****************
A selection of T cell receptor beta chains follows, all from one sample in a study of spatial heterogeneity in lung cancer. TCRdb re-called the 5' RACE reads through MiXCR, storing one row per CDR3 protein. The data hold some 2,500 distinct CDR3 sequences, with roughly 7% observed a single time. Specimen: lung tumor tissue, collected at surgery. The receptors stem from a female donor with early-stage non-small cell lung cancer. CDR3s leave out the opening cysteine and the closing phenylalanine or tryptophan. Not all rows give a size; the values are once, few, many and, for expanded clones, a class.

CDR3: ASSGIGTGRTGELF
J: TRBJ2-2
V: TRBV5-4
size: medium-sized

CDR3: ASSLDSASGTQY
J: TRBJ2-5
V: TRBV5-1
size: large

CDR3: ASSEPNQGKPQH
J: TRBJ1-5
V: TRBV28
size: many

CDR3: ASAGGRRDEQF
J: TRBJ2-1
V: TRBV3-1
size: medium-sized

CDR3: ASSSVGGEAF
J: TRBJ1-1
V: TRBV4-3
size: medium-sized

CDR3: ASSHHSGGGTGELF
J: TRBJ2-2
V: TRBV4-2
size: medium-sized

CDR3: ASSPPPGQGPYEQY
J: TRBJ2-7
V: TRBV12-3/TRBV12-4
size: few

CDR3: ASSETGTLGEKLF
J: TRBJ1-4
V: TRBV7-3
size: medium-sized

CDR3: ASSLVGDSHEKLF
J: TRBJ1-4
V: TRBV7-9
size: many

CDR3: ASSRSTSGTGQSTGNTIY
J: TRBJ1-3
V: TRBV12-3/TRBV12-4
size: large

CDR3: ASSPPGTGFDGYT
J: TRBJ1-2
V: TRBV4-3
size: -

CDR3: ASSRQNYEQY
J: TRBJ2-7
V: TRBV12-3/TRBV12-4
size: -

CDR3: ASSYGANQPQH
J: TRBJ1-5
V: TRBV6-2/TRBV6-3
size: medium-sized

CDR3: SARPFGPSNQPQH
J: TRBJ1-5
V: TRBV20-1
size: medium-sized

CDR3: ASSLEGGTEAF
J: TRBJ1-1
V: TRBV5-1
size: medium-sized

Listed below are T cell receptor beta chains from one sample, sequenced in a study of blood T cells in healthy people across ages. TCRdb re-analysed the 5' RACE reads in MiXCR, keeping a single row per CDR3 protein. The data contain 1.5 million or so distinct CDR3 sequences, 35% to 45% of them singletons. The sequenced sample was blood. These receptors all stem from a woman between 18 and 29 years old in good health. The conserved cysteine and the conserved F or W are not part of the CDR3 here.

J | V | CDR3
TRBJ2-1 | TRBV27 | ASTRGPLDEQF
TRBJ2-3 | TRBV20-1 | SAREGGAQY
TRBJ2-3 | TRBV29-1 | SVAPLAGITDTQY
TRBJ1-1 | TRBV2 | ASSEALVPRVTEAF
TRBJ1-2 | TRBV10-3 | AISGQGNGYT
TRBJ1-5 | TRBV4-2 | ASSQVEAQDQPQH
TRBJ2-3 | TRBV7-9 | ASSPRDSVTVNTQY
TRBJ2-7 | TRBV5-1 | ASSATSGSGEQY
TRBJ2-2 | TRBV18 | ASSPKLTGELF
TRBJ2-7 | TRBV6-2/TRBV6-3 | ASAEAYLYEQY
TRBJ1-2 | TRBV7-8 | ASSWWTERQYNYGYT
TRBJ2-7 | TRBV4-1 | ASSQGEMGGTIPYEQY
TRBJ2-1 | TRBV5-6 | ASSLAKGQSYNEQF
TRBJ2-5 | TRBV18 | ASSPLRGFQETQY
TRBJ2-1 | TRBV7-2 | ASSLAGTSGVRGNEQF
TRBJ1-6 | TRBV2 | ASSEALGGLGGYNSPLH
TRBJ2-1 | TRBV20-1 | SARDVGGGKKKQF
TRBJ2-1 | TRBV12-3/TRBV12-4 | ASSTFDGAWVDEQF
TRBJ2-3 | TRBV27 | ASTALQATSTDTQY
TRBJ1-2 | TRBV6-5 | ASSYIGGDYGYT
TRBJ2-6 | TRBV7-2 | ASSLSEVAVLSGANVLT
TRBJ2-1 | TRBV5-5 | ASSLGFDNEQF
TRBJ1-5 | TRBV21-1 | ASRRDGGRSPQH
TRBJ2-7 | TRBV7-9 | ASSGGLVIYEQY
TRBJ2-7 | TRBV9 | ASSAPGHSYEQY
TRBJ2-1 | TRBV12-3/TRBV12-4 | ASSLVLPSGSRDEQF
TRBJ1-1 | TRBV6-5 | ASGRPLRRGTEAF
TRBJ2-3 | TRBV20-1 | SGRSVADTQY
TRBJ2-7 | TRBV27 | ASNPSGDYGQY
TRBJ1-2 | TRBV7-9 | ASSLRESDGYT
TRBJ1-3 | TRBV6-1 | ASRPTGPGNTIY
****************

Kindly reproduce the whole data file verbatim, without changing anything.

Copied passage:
A selection of T cell receptor beta chains follows, all from one sample in a study of spatial heterogeneity in lung cancer. TCRdb re-called the 5' RACE reads through MiXCR, storing one row per CDR3 protein. The data hold some 2,500 distinct CDR3 sequences, with roughly 7% observed a single time. Specimen: lung tumor tissue, collected at surgery. The receptors stem from a female donor with early-stage non-small cell lung cancer. CDR3s leave out the opening cysteine and the closing phenylalanine or tryptophan. Not all rows give a size; the values are once, few, many and, for expanded clones, a class.

CDR3: ASSGIGTGRTGELF
J: TRBJ2-2
V: TRBV5-4
size: medium-sized

CDR3: ASSLDSASGTQY
J: TRBJ2-5
V: TRBV5-1
size: large

CDR3: ASSEPNQGKPQH
J: TRBJ1-5
V: TRBV28
size: many

CDR3: ASAGGRRDEQF
J: TRBJ2-1
V: TRBV3-1
size: medium-sized

CDR3: ASSSVGGEAF
J: TRBJ1-1
V: TRBV4-3
size: medium-sized

CDR3: ASSHHSGGGTGELF
J: TRBJ2-2
V: TRBV4-2
size: medium-sized

CDR3: ASSPPPGQGPYEQY
J: TRBJ2-7
V: TRBV12-3/TRBV12-4
size: few

CDR3: ASSETGTLGEKLF
J: TRBJ1-4
V: TRBV7-3
size: medium-sized

CDR3: ASSLVGDSHEKLF
J: TRBJ1-4
V: TRBV7-9
size: many

CDR3: ASSRSTSGTGQSTGNTIY
J: TRBJ1-3
V: TRBV12-3/TRBV12-4
size: large

CDR3: ASSPPGTGFDGYT
J: TRBJ1-2
V: TRBV4-3
size: -

CDR3: ASSRQNYEQY
J: TRBJ2-7
V: TRBV12-3/TRBV12-4
size: -

CDR3: ASSYGANQPQH
J: TRBJ1-5
V: TRBV6-2/TRBV6-3
size: medium-sized

CDR3: SARPFGPSNQPQH
J: TRBJ1-5
V: TRBV20-1
size: medium-sized

CDR3: ASSLEGGTEAF
J: TRBJ1-1
V: TRBV5-1
size: medium-sized

Listed below are T cell receptor beta chains from one sample, sequenced in a study of blood T cells in healthy people across ages. TCRdb re-analysed the 5' RACE reads in MiXCR, keeping a single row per CDR3 protein. The data contain 1.5 million or so distinct CDR3 sequences, 35% to 45% of them singletons. The sequenced sample was blood. These receptors all stem from a woman between 18 and 29 years old in good health. The conserved cysteine and the conserved F or W are not part of the CDR3 here.

J | V | CDR3
TRBJ2-1 | TRBV27 | ASTRGPLDEQF
TRBJ2-3 | TRBV20-1 | SAREGGAQY
TRBJ2-3 | TRBV29-1 | SVAPLAGITDTQY
TRBJ1-1 | TRBV2 | ASSEALVPRVTEAF
TRBJ1-2 | TRBV10-3 | AISGQGNGYT
TRBJ1-5 | TRBV4-2 | ASSQVEAQDQPQH
TRBJ2-3 | TRBV7-9 | ASSPRDSVTVNTQY
TRBJ2-7 | TRBV5-1 | ASSATSGSGEQY
TRBJ2-2 | TRBV18 | ASSPKLTGELF
TRBJ2-7 | TRBV6-2/TRBV6-3 | ASAEAYLYEQY
TRBJ1-2 | TRBV7-8 | ASSWWTERQYNYGYT
TRBJ2-7 | TRBV4-1 | ASSQGEMGGTIPYEQY
TRBJ2-1 | TRBV5-6 | ASSLAKGQSYNEQF
TRBJ2-5 | TRBV18 | ASSPLRGFQETQY
TRBJ2-1 | TRBV7-2 | ASSLAGTSGVRGNEQF
TRBJ1-6 | TRBV2 | ASSEALGGLGGYNSPLH
TRBJ2-1 | TRBV20-1 | SARDVGGGKKKQF
TRBJ2-1 | TRBV12-3/TRBV12-4 | ASSTFDGAWVDEQF
TRBJ2-3 | TRBV27 | ASTALQATSTDTQY
TRBJ1-2 | TRBV6-5 | ASSYIGGDYGYT
TRBJ2-6 | TRBV7-2 | ASSLSEVAVLSGANVLT
TRBJ2-1 | TRBV5-5 | ASSLGFDNEQF
TRBJ1-5 | TRBV21-1 | ASRRDGGRSPQH
TRBJ2-7 | TRBV7-9 | ASSGGLVIYEQY
TRBJ2-7 | TRBV9 | ASSAPGHSYEQY
TRBJ2-1 | TRBV12-3/TRBV12-4 | ASSLVLPSGSRDEQF
TRBJ1-1 | TRBV6-5 | ASGRPLRRGTEAF
TRBJ2-3 | TRBV20-1 | SGRSVADTQY
TRBJ2-7 | TRBV27 | ASNPSGDYGQY
TRBJ1-2 | TRBV7-9 | ASSLRESDGYT
TRBJ1-3 | TRBV6-1 | ASRPTGPGNTIY